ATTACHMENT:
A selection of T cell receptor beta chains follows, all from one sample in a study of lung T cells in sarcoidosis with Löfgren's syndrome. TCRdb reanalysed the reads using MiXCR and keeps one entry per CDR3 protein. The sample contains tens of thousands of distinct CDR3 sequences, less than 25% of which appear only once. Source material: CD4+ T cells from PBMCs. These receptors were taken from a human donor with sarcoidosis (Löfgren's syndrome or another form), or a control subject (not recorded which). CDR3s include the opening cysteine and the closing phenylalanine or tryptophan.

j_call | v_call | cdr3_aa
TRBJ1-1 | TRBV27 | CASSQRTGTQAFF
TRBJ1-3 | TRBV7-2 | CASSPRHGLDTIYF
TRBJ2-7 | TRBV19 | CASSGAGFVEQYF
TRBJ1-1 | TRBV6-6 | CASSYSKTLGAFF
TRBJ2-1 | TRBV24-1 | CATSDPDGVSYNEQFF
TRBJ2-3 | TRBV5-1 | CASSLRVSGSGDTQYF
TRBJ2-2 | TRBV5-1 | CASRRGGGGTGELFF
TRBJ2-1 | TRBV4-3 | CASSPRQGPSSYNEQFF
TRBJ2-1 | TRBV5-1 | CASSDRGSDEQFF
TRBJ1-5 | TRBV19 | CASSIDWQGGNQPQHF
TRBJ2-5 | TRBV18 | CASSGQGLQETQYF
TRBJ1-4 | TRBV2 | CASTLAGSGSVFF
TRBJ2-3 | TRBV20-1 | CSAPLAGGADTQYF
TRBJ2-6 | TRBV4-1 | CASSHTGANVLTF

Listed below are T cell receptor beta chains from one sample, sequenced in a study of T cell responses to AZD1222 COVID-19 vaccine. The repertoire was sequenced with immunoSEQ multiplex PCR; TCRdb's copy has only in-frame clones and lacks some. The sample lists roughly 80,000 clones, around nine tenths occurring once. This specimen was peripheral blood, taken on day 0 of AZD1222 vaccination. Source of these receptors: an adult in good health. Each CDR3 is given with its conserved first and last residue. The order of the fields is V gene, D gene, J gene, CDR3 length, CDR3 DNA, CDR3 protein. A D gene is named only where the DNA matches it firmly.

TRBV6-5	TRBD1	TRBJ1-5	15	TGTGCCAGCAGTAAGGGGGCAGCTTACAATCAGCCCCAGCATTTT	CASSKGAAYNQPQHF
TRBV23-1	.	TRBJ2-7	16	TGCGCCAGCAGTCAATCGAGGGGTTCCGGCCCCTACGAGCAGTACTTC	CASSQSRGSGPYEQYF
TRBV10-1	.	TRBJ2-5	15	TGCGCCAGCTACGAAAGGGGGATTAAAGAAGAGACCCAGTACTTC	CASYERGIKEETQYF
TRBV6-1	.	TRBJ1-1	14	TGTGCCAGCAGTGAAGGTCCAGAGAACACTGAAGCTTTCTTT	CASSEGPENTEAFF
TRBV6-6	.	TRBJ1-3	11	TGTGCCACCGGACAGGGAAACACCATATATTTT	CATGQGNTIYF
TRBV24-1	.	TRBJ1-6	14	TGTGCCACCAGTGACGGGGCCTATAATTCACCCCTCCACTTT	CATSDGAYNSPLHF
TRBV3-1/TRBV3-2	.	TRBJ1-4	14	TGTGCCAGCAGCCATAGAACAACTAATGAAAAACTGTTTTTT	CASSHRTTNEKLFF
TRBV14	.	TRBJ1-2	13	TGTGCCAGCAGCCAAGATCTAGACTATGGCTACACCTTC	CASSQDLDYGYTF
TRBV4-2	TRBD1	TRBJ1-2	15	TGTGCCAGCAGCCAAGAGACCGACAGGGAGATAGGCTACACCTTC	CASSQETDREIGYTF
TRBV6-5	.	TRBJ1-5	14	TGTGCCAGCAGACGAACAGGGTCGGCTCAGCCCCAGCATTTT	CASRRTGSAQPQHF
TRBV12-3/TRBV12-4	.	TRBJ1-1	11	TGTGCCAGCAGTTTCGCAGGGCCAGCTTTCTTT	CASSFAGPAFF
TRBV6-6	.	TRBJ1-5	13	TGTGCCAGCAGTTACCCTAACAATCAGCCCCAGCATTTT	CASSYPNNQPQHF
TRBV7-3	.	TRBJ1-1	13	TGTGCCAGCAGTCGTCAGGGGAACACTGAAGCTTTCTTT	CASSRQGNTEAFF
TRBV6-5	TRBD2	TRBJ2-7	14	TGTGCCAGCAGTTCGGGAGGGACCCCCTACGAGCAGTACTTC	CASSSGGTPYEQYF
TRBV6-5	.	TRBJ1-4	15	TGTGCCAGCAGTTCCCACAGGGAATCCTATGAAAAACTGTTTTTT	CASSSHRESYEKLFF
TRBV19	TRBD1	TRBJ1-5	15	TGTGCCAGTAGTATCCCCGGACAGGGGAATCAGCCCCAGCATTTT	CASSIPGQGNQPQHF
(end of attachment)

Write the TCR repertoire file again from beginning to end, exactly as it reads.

A selection of T cell receptor beta chains follows, all from one sample in a study of lung T cells in sarcoidosis with Löfgren's syndrome. TCRdb reanalysed the reads using MiXCR and keeps one entry per CDR3 protein. The sample contains tens of thousands of distinct CDR3 sequences, less than 25% of which appear only once. Source material: CD4+ T cells from PBMCs. These receptors were taken from a human donor with sarcoidosis (Löfgren's syndrome or another form), or a control subject (not recorded which). CDR3s include the opening cysteine and the closing phenylalanine or tryptophan.

j_call | v_call | cdr3_aa
TRBJ1-1 | TRBV27 | CASSQRTGTQAFF
TRBJ1-3 | TRBV7-2 | CASSPRHGLDTIYF
TRBJ2-7 | TRBV19 | CASSGAGFVEQYF
TRBJ1-1 | TRBV6-6 | CASSYSKTLGAFF
TRBJ2-1 | TRBV24-1 | CATSDPDGVSYNEQFF
TRBJ2-3 | TRBV5-1 | CASSLRVSGSGDTQYF
TRBJ2-2 | TRBV5-1 | CASRRGGGGTGELFF
TRBJ2-1 | TRBV4-3 | CASSPRQGPSSYNEQFF
TRBJ2-1 | TRBV5-1 | CASSDRGSDEQFF
TRBJ1-5 | TRBV19 | CASSIDWQGGNQPQHF
TRBJ2-5 | TRBV18 | CASSGQGLQETQYF
TRBJ1-4 | TRBV2 | CASTLAGSGSVFF
TRBJ2-3 | TRBV20-1 | CSAPLAGGADTQYF
TRBJ2-6 | TRBV4-1 | CASSHTGANVLTF

Listed below are T cell receptor beta chains from one sample, sequenced in a study of T cell responses to AZD1222 COVID-19 vaccine. The repertoire was sequenced with immunoSEQ multiplex PCR; TCRdb's copy has only in-frame clones and lacks some. The sample lists roughly 80,000 clones, around nine tenths occurring once. This specimen was peripheral blood, taken on day 0 of AZD1222 vaccination. Source of these receptors: an adult in good health. Each CDR3 is given with its conserved first and last residue. The order of the fields is V gene, D gene, J gene, CDR3 length, CDR3 DNA, CDR3 protein. A D gene is named only where the DNA matches it firmly.

TRBV6-5	TRBD1	TRBJ1-5	15	TGTGCCAGCAGTAAGGGGGCAGCTTACAATCAGCCCCAGCATTTT	CASSKGAAYNQPQHF
TRBV23-1	.	TRBJ2-7	16	TGCGCCAGCAGTCAATCGAGGGGTTCCGGCCCCTACGAGCAGTACTTC	CASSQSRGSGPYEQYF
TRBV10-1	.	TRBJ2-5	15	TGCGCCAGCTACGAAAGGGGGATTAAAGAAGAGACCCAGTACTTC	CASYERGIKEETQYF
TRBV6-1	.	TRBJ1-1	14	TGTGCCAGCAGTGAAGGTCCAGAGAACACTGAAGCTTTCTTT	CASSEGPENTEAFF
TRBV6-6	.	TRBJ1-3	11	TGTGCCACCGGACAGGGAAACACCATATATTTT	CATGQGNTIYF
TRBV24-1	.	TRBJ1-6	14	TGTGCCACCAGTGACGGGGCCTATAATTCACCCCTCCACTTT	CATSDGAYNSPLHF
TRBV3-1/TRBV3-2	.	TRBJ1-4	14	TGTGCCAGCAGCCATAGAACAACTAATGAAAAACTGTTTTTT	CASSHRTTNEKLFF
TRBV14	.	TRBJ1-2	13	TGTGCCAGCAGCCAAGATCTAGACTATGGCTACACCTTC	CASSQDLDYGYTF
TRBV4-2	TRBD1	TRBJ1-2	15	TGTGCCAGCAGCCAAGAGACCGACAGGGAGATAGGCTACACCTTC	CASSQETDREIGYTF
TRBV6-5	.	TRBJ1-5	14	TGTGCCAGCAGACGAACAGGGTCGGCTCAGCCCCAGCATTTT	CASRRTGSAQPQHF
TRBV12-3/TRBV12-4	.	TRBJ1-1	11	TGTGCCAGCAGTTTCGCAGGGCCAGCTTTCTTT	CASSFAGPAFF
TRBV6-6	.	TRBJ1-5	13	TGTGCCAGCAGTTACCCTAACAATCAGCCCCAGCATTTT	CASSYPNNQPQHF
TRBV7-3	.	TRBJ1-1	13	TGTGCCAGCAGTCGTCAGGGGAACACTGAAGCTTTCTTT	CASSRQGNTEAFF
TRBV6-5	TRBD2	TRBJ2-7	14	TGTGCCAGCAGTTCGGGAGGGACCCCCTACGAGCAGTACTTC	CASSSGGTPYEQYF
TRBV6-5	.	TRBJ1-4	15	TGTGCCAGCAGTTCCCACAGGGAATCCTATGAAAAACTGTTTTTT	CASSSHRESYEKLFF
TRBV19	TRBD1	TRBJ1-5	15	TGTGCCAGTAGTATCCCCGGACAGGGGAATCAGCCCCAGCATTTT	CASSIPGQGNQPQHF